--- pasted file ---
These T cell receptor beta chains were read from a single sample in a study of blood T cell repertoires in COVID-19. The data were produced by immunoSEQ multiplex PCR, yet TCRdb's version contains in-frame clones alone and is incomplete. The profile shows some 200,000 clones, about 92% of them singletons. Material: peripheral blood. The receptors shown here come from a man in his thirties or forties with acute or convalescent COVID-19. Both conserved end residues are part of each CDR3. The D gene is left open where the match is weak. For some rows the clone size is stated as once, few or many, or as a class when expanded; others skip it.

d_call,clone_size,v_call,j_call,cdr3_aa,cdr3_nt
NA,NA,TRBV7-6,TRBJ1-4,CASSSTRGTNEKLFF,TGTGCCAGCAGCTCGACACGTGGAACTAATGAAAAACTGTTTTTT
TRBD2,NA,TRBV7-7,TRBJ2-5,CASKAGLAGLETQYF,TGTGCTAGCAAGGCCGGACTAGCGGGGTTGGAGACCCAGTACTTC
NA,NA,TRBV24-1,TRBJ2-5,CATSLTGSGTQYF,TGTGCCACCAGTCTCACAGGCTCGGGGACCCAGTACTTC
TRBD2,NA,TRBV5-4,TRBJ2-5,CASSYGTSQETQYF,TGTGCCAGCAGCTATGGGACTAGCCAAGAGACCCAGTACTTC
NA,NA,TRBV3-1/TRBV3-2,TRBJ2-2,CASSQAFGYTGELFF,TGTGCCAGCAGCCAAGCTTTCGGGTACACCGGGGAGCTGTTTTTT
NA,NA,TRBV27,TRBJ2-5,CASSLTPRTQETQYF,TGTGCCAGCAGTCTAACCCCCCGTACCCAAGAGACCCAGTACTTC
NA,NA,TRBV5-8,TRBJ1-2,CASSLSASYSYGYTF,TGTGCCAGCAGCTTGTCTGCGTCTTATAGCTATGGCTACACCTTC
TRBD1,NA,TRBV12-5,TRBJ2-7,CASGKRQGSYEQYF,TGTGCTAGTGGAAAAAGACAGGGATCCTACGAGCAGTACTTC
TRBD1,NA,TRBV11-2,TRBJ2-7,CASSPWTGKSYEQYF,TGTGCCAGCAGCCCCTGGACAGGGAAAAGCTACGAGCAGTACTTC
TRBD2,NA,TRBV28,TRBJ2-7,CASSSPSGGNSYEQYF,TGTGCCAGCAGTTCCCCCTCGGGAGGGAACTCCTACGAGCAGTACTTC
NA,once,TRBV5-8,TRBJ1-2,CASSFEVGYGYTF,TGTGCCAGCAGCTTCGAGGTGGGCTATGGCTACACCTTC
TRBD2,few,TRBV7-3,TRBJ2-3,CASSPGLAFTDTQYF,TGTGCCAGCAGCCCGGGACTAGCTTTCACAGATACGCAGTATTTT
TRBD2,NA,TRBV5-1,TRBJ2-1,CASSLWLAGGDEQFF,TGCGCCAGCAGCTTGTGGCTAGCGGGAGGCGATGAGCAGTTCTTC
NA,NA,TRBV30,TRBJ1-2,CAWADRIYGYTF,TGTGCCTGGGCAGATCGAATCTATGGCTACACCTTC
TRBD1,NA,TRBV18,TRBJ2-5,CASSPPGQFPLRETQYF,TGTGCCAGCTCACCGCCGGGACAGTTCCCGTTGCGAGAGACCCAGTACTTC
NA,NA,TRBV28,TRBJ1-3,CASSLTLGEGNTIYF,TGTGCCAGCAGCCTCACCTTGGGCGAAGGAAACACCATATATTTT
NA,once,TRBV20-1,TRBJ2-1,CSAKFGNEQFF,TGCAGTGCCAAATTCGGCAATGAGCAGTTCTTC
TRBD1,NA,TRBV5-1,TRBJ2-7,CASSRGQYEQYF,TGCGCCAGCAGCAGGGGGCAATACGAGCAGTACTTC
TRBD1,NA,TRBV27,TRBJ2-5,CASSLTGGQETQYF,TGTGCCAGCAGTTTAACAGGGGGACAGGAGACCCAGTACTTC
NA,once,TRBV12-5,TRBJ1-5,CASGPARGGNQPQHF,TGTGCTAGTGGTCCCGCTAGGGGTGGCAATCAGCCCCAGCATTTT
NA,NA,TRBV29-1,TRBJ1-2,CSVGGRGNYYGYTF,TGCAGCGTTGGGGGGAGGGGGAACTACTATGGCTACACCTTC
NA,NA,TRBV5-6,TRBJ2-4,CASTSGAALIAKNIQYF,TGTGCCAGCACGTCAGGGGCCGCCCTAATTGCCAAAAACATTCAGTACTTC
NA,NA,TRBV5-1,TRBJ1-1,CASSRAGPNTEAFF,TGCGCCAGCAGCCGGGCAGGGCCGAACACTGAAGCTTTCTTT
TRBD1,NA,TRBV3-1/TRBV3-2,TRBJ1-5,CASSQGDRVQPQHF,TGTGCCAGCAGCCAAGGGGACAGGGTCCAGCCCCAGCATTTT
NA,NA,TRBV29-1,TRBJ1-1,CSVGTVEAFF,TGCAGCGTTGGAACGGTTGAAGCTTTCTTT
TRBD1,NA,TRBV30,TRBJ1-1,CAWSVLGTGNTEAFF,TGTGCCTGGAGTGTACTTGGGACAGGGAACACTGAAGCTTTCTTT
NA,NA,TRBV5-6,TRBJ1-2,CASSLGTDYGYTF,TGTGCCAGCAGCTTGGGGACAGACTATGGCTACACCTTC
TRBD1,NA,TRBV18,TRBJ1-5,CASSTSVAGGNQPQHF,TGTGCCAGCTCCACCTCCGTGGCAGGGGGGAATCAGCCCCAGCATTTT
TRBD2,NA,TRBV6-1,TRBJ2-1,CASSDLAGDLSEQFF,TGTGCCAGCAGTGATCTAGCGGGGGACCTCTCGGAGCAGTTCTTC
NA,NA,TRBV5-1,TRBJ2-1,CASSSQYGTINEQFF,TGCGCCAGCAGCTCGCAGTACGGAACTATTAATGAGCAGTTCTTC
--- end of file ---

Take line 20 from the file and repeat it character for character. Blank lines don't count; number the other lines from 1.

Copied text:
TRBD1,NA,TRBV5-1,TRBJ2-7,CASSRGQYEQYF,TGCGCCAGCAGCAGGGGGCAATACGAGCAGTACTTC